Tuesday, February 15, 2005

Consciousness vs opium

While I'm still considering what it means that the personal is political, that every act is in fact a political one, why we tend to check our politics at the door, and how to make a difference — while I'm twiddling my thumbs, Steve Almond, author of Candyfreak, is calling America's artists to arms.
By including my political views, I was in direct violation of The First Law of Social Apathy, which holds a popular culture should exist divorced from any of the moral facts of its current political condition.

What folks want from the pop — hell, what we deserve as tax–paying Americans — is a nice soothing mind bath. A few chuckles. A nice melodrama in which to park our emotions for a couple of hours. In a word: opium.

This country's chief signifier is our staggering capacity to isolate ourselves from the effects of our political and lifestyle choices.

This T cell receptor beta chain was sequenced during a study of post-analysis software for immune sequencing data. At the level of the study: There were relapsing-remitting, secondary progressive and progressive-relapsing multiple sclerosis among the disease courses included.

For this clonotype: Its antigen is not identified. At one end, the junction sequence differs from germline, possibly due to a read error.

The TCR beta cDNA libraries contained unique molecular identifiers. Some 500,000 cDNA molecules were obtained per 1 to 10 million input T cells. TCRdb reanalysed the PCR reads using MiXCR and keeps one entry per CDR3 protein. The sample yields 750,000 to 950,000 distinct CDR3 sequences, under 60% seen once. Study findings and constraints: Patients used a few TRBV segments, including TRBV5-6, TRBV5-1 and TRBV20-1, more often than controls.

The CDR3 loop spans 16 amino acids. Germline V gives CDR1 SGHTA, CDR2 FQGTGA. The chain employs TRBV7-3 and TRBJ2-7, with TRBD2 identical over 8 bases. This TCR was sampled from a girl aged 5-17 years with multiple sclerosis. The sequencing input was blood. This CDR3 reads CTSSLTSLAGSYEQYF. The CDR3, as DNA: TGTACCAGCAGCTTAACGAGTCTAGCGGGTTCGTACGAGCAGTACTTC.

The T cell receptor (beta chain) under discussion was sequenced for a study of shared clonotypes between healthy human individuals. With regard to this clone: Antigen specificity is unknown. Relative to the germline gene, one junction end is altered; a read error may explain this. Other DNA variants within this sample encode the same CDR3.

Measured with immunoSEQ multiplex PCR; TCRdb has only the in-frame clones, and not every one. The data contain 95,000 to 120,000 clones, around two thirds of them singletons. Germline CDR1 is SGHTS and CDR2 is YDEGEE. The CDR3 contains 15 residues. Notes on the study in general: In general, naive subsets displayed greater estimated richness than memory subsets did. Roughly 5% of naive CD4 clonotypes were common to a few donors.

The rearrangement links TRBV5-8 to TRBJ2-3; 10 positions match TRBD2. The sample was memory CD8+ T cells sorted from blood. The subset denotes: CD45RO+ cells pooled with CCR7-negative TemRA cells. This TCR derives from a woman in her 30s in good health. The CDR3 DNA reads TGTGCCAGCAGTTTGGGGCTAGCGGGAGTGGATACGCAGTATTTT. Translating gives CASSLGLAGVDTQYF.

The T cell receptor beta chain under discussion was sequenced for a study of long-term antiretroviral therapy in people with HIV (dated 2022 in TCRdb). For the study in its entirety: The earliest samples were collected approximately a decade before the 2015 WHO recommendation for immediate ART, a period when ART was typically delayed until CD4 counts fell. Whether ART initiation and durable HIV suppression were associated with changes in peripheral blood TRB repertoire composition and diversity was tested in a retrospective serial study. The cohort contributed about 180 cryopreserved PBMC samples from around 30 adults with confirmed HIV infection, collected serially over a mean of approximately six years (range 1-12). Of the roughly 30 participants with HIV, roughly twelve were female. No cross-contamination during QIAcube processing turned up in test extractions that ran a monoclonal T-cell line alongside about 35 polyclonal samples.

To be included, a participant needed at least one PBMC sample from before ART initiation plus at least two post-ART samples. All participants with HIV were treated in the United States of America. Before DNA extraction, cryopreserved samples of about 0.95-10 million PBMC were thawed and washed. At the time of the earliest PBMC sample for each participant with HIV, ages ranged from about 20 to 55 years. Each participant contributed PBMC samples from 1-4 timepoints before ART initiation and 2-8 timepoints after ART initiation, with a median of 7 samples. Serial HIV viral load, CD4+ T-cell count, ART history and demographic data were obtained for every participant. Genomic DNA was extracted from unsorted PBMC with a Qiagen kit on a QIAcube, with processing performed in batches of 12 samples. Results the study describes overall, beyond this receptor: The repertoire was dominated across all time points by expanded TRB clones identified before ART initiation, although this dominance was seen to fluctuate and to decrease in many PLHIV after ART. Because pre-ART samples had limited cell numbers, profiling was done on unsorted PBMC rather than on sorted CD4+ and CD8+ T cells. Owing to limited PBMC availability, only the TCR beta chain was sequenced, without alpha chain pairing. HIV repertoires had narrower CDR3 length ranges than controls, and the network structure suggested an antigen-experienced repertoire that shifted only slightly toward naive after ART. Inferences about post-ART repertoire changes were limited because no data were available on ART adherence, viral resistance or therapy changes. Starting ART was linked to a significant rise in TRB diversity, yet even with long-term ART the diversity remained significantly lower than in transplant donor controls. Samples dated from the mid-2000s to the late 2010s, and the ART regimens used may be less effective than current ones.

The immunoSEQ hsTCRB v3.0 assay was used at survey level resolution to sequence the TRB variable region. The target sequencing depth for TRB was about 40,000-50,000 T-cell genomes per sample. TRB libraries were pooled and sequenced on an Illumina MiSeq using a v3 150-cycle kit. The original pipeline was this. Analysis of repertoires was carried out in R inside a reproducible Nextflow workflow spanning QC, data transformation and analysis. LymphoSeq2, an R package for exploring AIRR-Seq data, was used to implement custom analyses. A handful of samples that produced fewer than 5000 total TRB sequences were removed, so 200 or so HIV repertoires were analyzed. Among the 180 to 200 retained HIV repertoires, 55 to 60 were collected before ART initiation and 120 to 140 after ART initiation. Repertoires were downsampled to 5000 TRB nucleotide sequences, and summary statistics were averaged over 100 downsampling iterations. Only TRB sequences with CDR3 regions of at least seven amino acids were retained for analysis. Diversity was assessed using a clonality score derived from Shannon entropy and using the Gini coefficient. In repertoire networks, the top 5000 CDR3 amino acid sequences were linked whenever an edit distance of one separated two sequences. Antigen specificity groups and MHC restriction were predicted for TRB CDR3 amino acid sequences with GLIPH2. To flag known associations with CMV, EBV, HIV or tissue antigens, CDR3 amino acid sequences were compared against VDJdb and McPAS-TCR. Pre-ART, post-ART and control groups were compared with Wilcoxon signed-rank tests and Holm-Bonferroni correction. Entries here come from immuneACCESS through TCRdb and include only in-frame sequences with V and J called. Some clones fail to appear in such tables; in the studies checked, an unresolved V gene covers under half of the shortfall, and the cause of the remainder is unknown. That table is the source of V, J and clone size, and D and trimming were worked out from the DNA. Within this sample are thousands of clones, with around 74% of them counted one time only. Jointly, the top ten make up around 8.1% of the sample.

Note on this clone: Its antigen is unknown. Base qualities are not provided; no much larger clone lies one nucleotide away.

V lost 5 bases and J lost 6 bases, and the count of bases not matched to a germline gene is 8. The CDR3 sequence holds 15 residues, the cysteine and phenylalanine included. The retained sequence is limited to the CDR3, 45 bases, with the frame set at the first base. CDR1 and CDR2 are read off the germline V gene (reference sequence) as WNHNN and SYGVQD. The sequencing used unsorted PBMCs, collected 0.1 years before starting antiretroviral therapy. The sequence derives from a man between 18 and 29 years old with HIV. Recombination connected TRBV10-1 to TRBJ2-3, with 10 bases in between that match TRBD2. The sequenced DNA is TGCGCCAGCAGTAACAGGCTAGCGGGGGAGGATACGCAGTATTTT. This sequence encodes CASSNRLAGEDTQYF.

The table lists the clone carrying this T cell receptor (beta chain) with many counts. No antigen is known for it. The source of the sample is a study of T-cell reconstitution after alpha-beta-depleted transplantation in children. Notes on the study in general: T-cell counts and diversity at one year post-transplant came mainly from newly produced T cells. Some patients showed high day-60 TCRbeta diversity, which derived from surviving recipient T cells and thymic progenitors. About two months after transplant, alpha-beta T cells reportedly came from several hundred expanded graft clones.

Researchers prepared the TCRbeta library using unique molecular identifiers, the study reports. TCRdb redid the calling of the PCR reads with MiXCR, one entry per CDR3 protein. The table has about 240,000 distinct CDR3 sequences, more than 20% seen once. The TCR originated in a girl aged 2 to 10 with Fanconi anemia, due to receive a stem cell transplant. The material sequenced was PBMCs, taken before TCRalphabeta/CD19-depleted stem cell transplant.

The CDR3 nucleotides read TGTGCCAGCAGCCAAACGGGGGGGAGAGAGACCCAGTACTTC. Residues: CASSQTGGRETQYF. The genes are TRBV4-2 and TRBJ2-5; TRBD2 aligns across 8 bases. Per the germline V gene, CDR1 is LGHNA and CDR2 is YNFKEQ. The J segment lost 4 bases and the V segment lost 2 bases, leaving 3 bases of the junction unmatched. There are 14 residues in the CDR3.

This is the reason, for instance, that so many people can vote for a party that believes gays are sub–human but still watch "Queer Eye For the Straight Guy," (because fags are so darn funny!). It's also the reason liberals can drive around in SUVs, while decrying policies driven by oil–dependency.

But of course it is one of the functions of art (yes, even popular art) to call people on such bullshit, to raise people's consciousness, to awaken their capacities for compassion.

William Faulkner probably put this best in his 1951 speech, upon accepting the Nobel Prize: "The poet's voice need not merely be the record of man, it can be one of the props, the pillars to help him endure and prevail."

It seems to me that the time has come answer this call.
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